Search this blog

Tuesday, February 12, 2013

Anonymous: Operation Dorner - #OpDorner

Monday, February 4, 2013

The People Occupy Puerta del Sol to demand the resignation of the gov't! #Anonymous #Occupy

The Puerta del Sol in Madrid is being occupied since last night. Five people have slept on the square under the equestrian statue to mark the start of an indefinite protest against government corruption and austerity measures.

They were baptised ‘#Las5deSol’, and they have been subject to fervent tweeting ever since the sun came up. Right now, citizens are gathering in the square. According to rumours, there are people occupying in Valencia as well. In Berlin, there was a demonstration against key corruption suspect and visiting prime minister Mariano Rajoy.

 At five, there will be a General Assembly in Sol. Today’s call is not only to storm Popular Party headquarters, but also to occupy for as long as the government doesn’t resign. Keep checking http://www.SpanishRevolution.TV, http://www.TomaLaTele.TV, @15MBcn_Int and @GlobalRevLive.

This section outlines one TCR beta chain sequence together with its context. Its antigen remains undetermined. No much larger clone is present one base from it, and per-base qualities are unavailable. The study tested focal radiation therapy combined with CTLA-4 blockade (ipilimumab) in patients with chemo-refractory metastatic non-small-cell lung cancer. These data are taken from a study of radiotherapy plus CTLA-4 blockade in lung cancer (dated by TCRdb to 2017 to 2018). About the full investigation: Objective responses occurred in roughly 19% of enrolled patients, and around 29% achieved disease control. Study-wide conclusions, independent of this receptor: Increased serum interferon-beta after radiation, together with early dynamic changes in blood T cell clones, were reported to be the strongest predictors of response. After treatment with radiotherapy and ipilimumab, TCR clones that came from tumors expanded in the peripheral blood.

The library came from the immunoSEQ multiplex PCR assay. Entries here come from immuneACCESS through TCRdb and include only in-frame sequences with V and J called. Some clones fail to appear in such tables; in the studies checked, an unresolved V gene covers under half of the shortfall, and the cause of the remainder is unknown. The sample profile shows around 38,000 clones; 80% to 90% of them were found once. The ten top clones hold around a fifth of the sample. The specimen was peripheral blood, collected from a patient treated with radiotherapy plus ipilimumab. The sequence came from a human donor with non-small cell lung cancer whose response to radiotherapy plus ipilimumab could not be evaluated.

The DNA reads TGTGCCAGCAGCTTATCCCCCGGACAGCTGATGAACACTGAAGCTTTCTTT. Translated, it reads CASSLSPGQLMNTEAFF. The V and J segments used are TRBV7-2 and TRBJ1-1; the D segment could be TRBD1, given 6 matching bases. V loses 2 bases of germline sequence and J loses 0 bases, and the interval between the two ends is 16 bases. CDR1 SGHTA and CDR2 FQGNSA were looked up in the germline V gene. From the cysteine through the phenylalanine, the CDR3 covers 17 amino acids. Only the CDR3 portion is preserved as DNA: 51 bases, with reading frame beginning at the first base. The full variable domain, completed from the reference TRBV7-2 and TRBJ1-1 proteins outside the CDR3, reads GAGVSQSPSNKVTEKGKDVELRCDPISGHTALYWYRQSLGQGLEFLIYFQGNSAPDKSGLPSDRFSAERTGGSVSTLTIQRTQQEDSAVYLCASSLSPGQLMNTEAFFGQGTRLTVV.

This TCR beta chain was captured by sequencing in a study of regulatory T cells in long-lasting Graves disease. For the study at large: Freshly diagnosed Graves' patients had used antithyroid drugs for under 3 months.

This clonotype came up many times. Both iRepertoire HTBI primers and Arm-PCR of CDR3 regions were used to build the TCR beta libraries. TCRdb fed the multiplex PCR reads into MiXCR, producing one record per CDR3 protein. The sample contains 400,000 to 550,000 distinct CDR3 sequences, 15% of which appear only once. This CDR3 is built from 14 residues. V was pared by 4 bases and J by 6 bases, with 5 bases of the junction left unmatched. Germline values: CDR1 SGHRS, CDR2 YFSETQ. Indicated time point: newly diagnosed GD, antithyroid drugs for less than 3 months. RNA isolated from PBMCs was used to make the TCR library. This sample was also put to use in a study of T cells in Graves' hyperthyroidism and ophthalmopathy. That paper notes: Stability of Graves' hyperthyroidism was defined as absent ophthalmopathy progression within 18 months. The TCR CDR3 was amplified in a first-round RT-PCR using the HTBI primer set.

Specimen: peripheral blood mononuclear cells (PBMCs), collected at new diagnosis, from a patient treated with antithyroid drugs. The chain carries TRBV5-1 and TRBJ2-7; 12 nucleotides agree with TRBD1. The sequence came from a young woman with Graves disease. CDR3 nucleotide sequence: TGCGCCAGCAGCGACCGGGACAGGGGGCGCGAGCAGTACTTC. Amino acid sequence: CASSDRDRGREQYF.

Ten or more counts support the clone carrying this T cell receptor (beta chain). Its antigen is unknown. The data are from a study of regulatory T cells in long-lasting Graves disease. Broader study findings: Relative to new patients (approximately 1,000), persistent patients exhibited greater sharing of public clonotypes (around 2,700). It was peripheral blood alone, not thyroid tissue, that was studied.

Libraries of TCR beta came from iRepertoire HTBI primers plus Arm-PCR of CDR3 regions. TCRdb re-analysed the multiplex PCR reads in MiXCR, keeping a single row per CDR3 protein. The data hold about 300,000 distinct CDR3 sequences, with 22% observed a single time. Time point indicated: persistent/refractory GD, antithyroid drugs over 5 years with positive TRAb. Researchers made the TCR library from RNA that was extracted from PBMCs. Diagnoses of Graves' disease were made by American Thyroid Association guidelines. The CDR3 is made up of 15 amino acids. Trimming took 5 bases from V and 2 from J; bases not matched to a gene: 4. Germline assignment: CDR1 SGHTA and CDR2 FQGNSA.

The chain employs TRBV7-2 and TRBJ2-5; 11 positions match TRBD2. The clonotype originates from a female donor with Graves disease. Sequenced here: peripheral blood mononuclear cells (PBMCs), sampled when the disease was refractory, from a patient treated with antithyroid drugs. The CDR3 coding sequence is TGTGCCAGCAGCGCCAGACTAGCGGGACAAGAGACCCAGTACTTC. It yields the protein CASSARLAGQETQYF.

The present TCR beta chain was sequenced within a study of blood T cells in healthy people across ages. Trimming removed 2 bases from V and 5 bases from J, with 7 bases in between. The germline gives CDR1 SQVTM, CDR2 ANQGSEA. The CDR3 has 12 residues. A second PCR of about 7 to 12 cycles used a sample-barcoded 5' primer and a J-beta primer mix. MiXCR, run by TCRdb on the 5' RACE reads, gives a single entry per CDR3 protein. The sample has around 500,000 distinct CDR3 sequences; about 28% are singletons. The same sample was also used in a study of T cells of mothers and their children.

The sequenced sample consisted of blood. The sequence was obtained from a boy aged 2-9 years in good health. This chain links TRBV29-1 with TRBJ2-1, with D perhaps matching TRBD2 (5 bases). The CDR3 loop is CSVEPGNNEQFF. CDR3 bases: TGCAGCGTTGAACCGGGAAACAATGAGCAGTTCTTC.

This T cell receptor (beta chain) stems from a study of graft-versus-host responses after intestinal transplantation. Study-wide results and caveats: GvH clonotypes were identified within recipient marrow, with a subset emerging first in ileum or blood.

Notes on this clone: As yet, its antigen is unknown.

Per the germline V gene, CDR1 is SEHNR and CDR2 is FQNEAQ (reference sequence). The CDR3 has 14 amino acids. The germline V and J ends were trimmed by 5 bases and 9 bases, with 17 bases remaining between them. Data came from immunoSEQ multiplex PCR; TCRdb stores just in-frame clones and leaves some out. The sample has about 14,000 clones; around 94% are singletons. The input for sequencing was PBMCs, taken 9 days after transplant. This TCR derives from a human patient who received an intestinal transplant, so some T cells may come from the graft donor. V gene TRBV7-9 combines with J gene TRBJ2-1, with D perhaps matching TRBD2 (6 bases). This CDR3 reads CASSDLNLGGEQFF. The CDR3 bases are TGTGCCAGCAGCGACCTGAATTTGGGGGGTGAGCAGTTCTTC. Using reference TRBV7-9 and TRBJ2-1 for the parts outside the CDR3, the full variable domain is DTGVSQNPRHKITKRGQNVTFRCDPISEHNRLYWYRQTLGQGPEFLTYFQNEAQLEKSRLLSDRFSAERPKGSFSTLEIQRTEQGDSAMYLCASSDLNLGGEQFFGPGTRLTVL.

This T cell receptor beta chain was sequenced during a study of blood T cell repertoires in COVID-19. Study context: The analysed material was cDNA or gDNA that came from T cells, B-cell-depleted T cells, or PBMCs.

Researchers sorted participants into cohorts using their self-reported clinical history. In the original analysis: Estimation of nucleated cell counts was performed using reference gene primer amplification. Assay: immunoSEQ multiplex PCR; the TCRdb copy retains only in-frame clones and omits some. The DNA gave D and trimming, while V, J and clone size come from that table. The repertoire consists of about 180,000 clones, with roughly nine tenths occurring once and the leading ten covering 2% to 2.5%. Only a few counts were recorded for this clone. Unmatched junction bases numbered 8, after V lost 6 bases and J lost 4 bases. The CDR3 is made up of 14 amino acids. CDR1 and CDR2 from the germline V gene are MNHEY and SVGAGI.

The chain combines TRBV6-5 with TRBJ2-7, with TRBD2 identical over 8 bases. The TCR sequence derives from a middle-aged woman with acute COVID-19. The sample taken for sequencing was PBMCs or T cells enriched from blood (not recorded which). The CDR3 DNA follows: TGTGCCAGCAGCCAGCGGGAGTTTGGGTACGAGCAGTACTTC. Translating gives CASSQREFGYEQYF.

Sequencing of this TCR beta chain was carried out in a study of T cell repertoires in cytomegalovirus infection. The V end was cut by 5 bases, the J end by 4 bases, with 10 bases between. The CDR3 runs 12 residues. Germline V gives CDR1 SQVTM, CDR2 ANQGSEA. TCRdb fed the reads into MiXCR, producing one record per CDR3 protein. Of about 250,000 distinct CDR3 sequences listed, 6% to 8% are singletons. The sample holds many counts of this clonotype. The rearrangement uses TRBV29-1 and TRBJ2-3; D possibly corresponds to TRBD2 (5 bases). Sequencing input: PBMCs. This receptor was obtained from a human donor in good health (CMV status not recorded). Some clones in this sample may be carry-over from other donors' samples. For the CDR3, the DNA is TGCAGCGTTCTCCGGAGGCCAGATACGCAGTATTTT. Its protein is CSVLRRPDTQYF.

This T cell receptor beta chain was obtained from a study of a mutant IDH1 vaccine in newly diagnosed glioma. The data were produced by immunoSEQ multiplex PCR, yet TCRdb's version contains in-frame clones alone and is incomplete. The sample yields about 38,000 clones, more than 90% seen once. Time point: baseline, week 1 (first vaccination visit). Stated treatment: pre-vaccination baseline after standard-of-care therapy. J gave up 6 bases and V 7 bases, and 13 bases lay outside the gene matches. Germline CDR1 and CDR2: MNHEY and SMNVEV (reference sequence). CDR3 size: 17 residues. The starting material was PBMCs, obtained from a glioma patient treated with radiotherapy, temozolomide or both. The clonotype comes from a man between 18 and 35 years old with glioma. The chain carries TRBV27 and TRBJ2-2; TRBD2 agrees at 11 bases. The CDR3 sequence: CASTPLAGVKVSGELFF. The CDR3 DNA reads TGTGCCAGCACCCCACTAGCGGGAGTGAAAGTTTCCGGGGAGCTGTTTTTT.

#Anonymous Leaked Account Data for 4,000 Bank Executives on a Government Website

After hacking up government websites last week, and the week before, Anonymous has pulled off another hack to push their agenda of reforming computer crime law in the wake of Aaron Swartz's suicide. This time, they've leaked names, addresses, and other information about over 4,000 bank executives. And they did it all on a government site.

The leak which is still posted on the official Alabama Criminal Justice Information Center website as of this writing is another another arm of Operation Last Resort. Until now the project has involved plenty of threats but no actual leaks. The leaked info includes titles, addresses, phone numbers, emails, ID numbers, and hashed passwords of the affected bank executives, and while that may seem sort of tangentially related to computer crime reform, that's how Anonymous has been spinning it.

So far there's been no official response to the leak from the parties affected, but there's little reason to believe that all that information is fabricated. Anonymous has been on a pretty successful run of defacing government websites, and it looks like it isn't going to end any time soon. Sure, this hack isn't quite as happy-go-lucky as their last, but it's definitely a pretty serious accomplishment. And you can bet this isn't the end of it.